Why do they do that?

Frankly they have several good reasons to chase the last tanks.  Killing the remaining enemy and dealing more damage gives the team more experience and credits.  There’re personal missions that require you to do certain things and chasing down the last tanks may allow you to complete them.  Gaining Ace Masteries is an example of the many medals and baubles people might be trying to collect.  However, the main reason people lean toward the kill all mentality is to improve their Wn8 (or personal rating metric of choice/flavor of the moth).  This is the point at which personal goals might be at odds with the game mission to win the match.  In other words, some players on the team may not have winning the game as their primary mission for that match.  Chasing credits, experience and personal ratings creates the bulk of the controversy because it’s seen to be throwing matches.  It’s considered by some to be selfish and poor team play.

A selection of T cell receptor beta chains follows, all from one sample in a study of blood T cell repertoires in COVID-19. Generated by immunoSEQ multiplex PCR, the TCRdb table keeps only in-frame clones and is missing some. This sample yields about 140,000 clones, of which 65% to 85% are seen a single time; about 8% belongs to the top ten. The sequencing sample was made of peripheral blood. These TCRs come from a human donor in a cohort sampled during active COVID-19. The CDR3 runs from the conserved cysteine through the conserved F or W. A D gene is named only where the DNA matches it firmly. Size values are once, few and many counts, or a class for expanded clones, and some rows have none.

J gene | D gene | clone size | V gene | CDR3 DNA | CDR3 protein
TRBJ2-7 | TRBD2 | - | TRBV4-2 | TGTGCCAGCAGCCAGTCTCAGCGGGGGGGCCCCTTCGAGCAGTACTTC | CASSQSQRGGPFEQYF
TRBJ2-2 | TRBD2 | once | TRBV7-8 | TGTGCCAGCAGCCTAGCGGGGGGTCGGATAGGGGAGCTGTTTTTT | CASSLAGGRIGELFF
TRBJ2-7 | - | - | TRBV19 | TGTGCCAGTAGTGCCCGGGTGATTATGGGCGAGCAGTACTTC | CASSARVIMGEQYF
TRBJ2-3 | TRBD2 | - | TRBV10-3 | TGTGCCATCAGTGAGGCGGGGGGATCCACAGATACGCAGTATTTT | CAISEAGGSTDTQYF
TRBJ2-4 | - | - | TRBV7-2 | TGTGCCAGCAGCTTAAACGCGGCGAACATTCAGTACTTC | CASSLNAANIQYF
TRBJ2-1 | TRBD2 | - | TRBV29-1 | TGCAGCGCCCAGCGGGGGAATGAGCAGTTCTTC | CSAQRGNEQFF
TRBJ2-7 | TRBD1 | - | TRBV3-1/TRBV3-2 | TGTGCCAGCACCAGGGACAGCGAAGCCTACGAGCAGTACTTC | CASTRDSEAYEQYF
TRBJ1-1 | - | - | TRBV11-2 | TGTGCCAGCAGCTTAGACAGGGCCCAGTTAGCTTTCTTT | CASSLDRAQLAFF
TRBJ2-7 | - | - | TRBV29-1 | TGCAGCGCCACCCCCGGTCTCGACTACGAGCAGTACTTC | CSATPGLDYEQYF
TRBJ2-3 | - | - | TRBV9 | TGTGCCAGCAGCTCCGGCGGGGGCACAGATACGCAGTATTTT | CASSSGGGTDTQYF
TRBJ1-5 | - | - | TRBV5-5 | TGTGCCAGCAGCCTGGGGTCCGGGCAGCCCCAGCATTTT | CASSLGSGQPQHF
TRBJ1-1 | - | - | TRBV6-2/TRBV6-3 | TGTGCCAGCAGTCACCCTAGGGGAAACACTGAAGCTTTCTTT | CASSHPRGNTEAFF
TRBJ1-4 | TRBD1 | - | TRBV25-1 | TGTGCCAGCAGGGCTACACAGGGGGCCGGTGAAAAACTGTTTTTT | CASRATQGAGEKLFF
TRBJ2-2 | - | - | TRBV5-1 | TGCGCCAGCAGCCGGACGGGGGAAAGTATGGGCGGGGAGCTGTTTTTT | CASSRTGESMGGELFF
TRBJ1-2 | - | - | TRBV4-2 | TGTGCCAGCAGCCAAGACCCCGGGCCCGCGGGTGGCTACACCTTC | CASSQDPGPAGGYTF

the-last-resistance

Tracking down the last three defenders, or were they attackers? Whatever, they won’t escape this perimeter.

Of course that’s not the whole story, as usual the truth is more nuanced.  The cold hard fact is that both killing all, and capping have their place.  The real reason there’s controversy is humans have different goals and also make mistakes.  When players chase damage in the wrong situation or at the wrong time, or try to cap when it’s a low percentage play a game can be lost.

What are the mistakes made in regards to losing a match which cause a failure to achieve victory through one of the two victory objectives?